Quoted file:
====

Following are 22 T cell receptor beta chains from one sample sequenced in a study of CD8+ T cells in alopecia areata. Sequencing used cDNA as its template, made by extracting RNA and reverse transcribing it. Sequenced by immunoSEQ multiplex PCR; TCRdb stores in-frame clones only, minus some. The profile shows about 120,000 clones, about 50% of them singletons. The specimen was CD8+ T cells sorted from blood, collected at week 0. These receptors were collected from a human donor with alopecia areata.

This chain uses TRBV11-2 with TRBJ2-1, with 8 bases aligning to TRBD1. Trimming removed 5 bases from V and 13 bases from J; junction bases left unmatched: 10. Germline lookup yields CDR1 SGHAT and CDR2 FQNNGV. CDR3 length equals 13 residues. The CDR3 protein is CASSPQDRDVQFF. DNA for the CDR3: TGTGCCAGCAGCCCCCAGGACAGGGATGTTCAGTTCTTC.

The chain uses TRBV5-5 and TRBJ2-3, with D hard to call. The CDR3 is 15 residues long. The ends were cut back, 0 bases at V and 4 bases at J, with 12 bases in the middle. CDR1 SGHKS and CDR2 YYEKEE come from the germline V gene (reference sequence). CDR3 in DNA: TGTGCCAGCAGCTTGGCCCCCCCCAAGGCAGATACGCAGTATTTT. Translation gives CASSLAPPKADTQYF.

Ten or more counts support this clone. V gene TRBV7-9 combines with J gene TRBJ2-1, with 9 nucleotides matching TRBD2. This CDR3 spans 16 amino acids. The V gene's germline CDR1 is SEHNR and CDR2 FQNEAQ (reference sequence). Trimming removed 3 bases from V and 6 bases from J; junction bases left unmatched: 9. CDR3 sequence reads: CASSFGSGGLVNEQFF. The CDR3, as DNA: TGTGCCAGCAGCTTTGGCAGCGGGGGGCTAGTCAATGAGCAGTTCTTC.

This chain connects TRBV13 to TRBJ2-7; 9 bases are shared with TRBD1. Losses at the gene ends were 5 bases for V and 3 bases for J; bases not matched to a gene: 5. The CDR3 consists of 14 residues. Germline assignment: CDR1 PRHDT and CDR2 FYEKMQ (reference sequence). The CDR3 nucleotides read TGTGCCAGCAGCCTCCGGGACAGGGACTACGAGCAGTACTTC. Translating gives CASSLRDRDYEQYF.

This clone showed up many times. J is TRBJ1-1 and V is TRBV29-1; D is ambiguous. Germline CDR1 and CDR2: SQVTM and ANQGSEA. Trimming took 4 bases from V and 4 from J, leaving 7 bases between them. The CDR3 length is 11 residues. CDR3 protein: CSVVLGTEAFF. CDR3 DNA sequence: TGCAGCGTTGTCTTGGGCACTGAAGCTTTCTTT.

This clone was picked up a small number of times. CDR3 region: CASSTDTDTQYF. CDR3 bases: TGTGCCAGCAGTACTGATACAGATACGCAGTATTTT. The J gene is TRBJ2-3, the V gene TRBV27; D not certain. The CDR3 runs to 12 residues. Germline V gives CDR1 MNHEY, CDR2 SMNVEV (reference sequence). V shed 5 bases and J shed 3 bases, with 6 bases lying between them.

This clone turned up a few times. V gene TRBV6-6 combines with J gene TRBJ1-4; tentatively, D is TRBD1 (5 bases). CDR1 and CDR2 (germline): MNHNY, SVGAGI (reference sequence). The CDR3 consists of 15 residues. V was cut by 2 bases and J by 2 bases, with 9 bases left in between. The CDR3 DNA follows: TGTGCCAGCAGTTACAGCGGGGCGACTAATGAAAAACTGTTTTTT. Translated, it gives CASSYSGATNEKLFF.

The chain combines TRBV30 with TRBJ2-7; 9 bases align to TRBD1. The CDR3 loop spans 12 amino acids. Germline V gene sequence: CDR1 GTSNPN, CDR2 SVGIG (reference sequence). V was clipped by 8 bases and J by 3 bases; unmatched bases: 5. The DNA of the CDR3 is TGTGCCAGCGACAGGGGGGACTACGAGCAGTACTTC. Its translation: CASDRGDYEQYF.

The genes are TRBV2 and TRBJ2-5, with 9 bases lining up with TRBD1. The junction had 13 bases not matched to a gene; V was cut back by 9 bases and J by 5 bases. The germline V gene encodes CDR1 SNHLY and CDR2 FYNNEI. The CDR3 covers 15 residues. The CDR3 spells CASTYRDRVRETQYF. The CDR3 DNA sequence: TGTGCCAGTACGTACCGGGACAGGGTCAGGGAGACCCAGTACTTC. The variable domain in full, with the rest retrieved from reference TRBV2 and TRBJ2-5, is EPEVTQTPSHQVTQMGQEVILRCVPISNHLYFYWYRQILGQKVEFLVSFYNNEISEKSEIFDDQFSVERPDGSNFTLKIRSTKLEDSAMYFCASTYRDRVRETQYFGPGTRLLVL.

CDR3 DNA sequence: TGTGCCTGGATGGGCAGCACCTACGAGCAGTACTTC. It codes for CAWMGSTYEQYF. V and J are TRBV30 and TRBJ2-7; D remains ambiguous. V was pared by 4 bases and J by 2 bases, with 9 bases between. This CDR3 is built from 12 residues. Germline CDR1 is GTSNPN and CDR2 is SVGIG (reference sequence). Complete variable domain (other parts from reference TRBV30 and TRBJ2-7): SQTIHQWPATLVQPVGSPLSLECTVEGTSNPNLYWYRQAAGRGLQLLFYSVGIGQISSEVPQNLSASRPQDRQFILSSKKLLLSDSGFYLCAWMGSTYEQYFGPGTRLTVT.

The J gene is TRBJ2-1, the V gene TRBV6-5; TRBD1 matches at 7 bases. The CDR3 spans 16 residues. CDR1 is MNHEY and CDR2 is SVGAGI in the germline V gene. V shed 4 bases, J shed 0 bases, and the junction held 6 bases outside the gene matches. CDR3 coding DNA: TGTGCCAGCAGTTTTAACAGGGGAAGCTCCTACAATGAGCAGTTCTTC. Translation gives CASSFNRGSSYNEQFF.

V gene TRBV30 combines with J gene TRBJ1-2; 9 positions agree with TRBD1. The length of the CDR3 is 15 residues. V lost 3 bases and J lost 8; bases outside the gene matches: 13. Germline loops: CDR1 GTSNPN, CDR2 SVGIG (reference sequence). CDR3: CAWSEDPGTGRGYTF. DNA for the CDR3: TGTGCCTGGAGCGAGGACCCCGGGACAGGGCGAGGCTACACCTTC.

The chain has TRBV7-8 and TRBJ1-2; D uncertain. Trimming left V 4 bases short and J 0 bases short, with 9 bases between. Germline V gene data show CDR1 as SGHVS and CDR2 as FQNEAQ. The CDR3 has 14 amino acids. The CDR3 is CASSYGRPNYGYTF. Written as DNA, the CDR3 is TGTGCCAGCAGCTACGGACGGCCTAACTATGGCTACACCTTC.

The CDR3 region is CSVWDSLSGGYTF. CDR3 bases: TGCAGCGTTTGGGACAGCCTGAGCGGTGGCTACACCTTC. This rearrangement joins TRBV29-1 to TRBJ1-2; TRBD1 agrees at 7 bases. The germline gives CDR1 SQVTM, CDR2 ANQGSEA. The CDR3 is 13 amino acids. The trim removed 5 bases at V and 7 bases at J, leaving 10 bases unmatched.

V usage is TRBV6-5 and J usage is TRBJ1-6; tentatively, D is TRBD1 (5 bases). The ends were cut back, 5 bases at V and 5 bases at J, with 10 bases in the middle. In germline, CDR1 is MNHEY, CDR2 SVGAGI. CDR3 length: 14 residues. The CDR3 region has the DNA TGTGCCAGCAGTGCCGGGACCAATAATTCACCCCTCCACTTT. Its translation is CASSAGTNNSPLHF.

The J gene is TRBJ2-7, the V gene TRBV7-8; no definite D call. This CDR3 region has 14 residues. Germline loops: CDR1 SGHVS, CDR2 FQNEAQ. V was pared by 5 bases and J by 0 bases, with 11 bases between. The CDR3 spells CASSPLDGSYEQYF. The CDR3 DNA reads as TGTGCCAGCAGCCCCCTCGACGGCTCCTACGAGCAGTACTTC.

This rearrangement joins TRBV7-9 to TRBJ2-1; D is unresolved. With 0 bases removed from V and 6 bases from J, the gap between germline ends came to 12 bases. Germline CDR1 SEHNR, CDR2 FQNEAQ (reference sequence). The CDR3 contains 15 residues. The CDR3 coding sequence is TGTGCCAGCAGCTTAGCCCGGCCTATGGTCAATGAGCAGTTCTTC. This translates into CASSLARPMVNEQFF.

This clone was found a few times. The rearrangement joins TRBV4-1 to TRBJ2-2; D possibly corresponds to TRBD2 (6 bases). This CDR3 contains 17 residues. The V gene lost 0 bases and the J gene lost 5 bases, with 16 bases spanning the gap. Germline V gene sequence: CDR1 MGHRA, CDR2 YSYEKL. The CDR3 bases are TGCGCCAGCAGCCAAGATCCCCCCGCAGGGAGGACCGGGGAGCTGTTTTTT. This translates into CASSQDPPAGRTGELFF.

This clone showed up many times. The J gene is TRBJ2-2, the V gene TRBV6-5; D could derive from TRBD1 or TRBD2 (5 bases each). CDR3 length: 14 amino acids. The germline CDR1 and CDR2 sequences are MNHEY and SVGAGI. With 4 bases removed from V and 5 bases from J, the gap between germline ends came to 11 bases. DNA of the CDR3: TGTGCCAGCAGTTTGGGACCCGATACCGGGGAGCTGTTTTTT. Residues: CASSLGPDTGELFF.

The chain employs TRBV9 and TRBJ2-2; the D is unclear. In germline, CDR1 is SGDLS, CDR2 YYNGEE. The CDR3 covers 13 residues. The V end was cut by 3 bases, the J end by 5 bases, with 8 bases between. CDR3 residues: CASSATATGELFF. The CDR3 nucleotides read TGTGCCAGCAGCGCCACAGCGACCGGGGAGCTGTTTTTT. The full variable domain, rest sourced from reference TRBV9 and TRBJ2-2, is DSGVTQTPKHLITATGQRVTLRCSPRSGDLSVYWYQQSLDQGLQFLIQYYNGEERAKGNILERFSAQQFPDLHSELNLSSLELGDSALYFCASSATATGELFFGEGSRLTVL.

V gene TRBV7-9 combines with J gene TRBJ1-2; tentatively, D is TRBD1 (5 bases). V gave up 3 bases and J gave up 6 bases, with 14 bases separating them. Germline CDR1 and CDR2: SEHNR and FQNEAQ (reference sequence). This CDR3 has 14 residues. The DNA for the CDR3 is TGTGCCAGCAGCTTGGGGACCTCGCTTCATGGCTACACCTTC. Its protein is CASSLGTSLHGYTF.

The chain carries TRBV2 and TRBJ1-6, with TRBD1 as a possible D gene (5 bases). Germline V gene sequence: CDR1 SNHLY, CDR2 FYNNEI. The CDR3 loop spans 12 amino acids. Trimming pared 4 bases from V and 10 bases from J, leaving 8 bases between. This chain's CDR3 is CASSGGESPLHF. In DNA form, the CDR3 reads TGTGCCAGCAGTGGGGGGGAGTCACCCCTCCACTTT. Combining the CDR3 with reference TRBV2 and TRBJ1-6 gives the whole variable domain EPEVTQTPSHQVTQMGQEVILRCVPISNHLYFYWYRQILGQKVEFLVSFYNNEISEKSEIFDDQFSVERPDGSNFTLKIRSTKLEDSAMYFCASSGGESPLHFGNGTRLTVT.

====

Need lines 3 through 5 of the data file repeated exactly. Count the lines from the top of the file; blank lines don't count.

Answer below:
The chain uses TRBV5-5 and TRBJ2-3, with D hard to call. The CDR3 is 15 residues long. The ends were cut back, 0 bases at V and 4 bases at J, with 12 bases in the middle. CDR1 SGHKS and CDR2 YYEKEE come from the germline V gene (reference sequence). CDR3 in DNA: TGTGCCAGCAGCTTGGCCCCCCCCAAGGCAGATACGCAGTATTTT. Translation gives CASSLAPPKADTQYF.

Ten or more counts support this clone. V gene TRBV7-9 combines with J gene TRBJ2-1, with 9 nucleotides matching TRBD2. This CDR3 spans 16 amino acids. The V gene's germline CDR1 is SEHNR and CDR2 FQNEAQ (reference sequence). Trimming removed 3 bases from V and 6 bases from J; junction bases left unmatched: 9. CDR3 sequence reads: CASSFGSGGLVNEQFF. The CDR3, as DNA: TGTGCCAGCAGCTTTGGCAGCGGGGGGCTAGTCAATGAGCAGTTCTTC.

This chain connects TRBV13 to TRBJ2-7; 9 bases are shared with TRBD1. Losses at the gene ends were 5 bases for V and 3 bases for J; bases not matched to a gene: 5. The CDR3 consists of 14 residues. Germline assignment: CDR1 PRHDT and CDR2 FYEKMQ (reference sequence). The CDR3 nucleotides read TGTGCCAGCAGCCTCCGGGACAGGGACTACGAGCAGTACTTC. Translating gives CASSLRDRDYEQYF.